At 3 years old, an excited Wyndham Clark went with his mother to the driving range to hit a couple buckets of golf balls. Three years later, he hit his first hole in one.
It was at that moment when Clark fell in love with the sport of golf. He credits his mother for helping him pursue his passion and being one of his biggest support systems growing up.
Fast forward to the present. Clark, a redshirt senior, is now the No. 2-ranked collegiate golfer in the nation and has led Oregon back to the national championship in his first year with the team. But when the Ducks take to the championship course in Sugar Grove, Illinois, on Saturday, Clark will be playing for more than a title. He’ll be playing for his mother, Lise Clark, who lost her battle with breast cancer in 2013.
“She’s a lot of the reason why I play today,” Clark said. “She was there when I played bad, and there to console me and make me feel better. When I played great she was there to hug me and be super excited for me. She was a huge part of my upbringing.”
Clark was a freshman playing golf for Oklahoma State when his mother passed away.
“I contemplated quitting the game,” Clark said, who redshirted that year for medical reasons. “It just wasn’t as much of a priority for me after she passed. It got to where it was really hard and just not enjoyable. But I know that she wouldn’t want me to do that.”
Ten days after the death of his mother, however, Clark competed in the U.S. Amateur Championship. Oklahoma State head coach Alan Bratton caddied for him, even though it wasn’t an college event. Clark tied for ninth in a field of more than 300.
“With what he was going through, losing his mom right before that, it was incredible to see the passion he took to the game,” Bratton said.
The year following the loss of his mother, Clark put together an incredible redshirt freshman season. He was named a first-team All-American by Golfweek and Big 12 Player of the Year. He tied for 42nd place at the NCAA Championships that year.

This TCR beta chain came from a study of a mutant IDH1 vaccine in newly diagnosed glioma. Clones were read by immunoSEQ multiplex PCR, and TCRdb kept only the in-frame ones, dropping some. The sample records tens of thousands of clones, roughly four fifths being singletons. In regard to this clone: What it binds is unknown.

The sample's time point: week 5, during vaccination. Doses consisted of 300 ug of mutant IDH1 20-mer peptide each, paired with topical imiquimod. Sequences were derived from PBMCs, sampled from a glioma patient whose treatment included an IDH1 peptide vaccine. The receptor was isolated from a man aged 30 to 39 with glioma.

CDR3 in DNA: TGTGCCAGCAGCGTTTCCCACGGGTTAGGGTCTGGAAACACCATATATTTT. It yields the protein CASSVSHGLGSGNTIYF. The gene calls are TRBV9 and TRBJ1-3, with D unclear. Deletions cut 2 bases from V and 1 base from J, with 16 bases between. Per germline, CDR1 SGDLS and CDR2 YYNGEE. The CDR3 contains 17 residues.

After two more seasons at Oklahoma State, Clark decided it was time for a change of scenery and set his sights on Oregon.
“I think he just felt like he was spinning his wheels a little bit,” Bratton said. “He’s certainly been right on target. The change of scenery has been awesome for him.”
At Oregon, Clark reconnected with head coach Casey Martin, whom Clark felt could get him back on the right path and prepare him for a career in professional golf.
“He’s fought some things in his career in regards to his golf swing that he is continually battling, and trying to get better so he can be a more consistent player,” Martin said.
Martin introduced Clark to his current swing coach, Jeff Smith, who has helped Clark understand the shortcomings of his game.
“He’s helped me so much with my game, especially with controlling the ball,” Clark said. “That was a definite weakness of mine growing up and even a year ago it was.”
Clark took first place in three events this season and finished outside the top-10 only once. He became Oregon’s first Pac-12 Championships individual champion finisher since 1978 and was the first player from Oregon to be named as a finalist for the Ben Hogan Award, a prestigious end-of-year player-of-the-year award. He lost out to Stanford senior Maverick McNealy, but won a $16,000 grant for Oregon.
“I was hoping I was going to win but really it’s just a win being there,” Clark said. “I just felt fortunate and honored to be a finalist. It was a great experience.”
Clark’s next step in life will be a professional golf career. He is continually working toward his goal of being one of the best players in the world, knowing his mother is watching over him.
“She’s really helped me get through a lot of tough things since she’s passed,” Clark said. “I want to honor her and honor what she wanted me to do, and try to make her proud.”
Follow Zak Laster on Twitter @zlast3445